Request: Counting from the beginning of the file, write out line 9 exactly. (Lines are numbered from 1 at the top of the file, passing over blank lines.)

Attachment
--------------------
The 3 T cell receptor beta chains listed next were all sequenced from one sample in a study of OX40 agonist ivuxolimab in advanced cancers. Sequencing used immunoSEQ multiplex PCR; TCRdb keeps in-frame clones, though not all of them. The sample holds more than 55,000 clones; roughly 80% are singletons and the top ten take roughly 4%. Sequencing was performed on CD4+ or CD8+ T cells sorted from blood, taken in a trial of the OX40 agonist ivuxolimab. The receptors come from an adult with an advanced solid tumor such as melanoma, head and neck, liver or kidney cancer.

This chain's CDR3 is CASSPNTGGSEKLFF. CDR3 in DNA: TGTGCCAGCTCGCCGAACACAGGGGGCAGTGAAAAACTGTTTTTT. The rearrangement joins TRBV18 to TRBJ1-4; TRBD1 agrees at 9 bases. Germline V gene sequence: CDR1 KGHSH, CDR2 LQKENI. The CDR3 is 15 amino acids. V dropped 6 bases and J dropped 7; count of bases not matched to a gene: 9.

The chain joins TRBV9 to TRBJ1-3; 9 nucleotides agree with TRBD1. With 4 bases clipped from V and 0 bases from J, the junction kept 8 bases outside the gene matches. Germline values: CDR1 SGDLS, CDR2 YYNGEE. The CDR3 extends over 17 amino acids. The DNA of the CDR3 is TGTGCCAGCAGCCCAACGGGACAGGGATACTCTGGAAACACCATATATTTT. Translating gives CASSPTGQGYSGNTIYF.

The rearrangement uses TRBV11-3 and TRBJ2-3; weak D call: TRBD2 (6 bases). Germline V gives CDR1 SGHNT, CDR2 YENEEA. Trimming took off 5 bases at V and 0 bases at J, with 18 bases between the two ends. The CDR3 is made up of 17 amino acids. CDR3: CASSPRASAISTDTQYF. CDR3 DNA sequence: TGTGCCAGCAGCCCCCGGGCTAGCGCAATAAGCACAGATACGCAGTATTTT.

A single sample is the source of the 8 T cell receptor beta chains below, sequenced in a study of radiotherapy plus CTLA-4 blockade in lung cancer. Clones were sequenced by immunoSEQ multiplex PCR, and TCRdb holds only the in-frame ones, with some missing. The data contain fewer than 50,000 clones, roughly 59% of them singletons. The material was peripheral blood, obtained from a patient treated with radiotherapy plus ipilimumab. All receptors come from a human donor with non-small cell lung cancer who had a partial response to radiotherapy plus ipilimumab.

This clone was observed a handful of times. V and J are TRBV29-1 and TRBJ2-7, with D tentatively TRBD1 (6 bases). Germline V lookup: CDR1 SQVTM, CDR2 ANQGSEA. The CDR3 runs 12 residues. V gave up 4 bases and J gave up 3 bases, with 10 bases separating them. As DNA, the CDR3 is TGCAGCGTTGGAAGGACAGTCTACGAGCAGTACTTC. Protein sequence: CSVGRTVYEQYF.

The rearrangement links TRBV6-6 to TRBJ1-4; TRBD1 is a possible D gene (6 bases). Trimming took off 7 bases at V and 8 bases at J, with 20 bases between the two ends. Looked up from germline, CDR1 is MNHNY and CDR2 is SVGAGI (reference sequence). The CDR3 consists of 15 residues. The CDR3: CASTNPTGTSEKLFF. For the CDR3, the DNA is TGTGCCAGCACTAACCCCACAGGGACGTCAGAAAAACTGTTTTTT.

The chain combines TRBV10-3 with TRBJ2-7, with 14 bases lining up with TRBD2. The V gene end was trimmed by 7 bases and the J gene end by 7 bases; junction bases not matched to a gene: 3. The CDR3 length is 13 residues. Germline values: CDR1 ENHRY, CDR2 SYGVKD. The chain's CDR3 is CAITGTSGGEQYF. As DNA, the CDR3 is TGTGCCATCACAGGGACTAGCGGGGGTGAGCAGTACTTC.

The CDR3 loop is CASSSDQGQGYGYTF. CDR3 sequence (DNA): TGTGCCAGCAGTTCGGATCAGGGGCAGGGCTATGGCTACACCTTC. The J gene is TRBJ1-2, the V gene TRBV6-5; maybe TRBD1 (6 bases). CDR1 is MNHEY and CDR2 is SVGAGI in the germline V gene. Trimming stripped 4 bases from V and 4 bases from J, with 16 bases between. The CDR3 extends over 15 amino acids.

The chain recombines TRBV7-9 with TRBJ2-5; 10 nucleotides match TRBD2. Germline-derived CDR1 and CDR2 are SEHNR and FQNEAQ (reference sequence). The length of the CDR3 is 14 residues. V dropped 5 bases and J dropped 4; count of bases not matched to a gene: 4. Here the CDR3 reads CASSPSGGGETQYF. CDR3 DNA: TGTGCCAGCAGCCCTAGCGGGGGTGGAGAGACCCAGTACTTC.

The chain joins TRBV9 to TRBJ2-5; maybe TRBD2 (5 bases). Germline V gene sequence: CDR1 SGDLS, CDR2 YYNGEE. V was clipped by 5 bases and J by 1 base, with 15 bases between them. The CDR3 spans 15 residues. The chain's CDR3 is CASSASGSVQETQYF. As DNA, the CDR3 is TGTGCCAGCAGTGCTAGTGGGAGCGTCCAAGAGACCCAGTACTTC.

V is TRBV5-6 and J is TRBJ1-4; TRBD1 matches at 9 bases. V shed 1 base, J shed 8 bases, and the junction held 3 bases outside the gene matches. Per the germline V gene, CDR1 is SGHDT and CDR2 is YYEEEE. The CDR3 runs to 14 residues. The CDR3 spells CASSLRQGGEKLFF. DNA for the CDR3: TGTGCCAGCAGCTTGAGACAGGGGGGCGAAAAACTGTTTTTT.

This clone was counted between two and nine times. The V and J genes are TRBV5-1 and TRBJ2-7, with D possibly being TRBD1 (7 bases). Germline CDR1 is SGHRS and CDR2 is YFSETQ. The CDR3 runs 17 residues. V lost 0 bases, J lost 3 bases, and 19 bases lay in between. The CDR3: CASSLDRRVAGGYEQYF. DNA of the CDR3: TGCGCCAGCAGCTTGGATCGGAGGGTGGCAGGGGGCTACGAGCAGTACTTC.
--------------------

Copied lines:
The CDR3 loop is CASSSDQGQGYGYTF. CDR3 sequence (DNA): TGTGCCAGCAGTTCGGATCAGGGGCAGGGCTATGGCTACACCTTC. The J gene is TRBJ1-2, the V gene TRBV6-5; maybe TRBD1 (6 bases). CDR1 is MNHEY and CDR2 is SVGAGI in the germline V gene. Trimming stripped 4 bases from V and 4 bases from J, with 16 bases between. The CDR3 extends over 15 amino acids.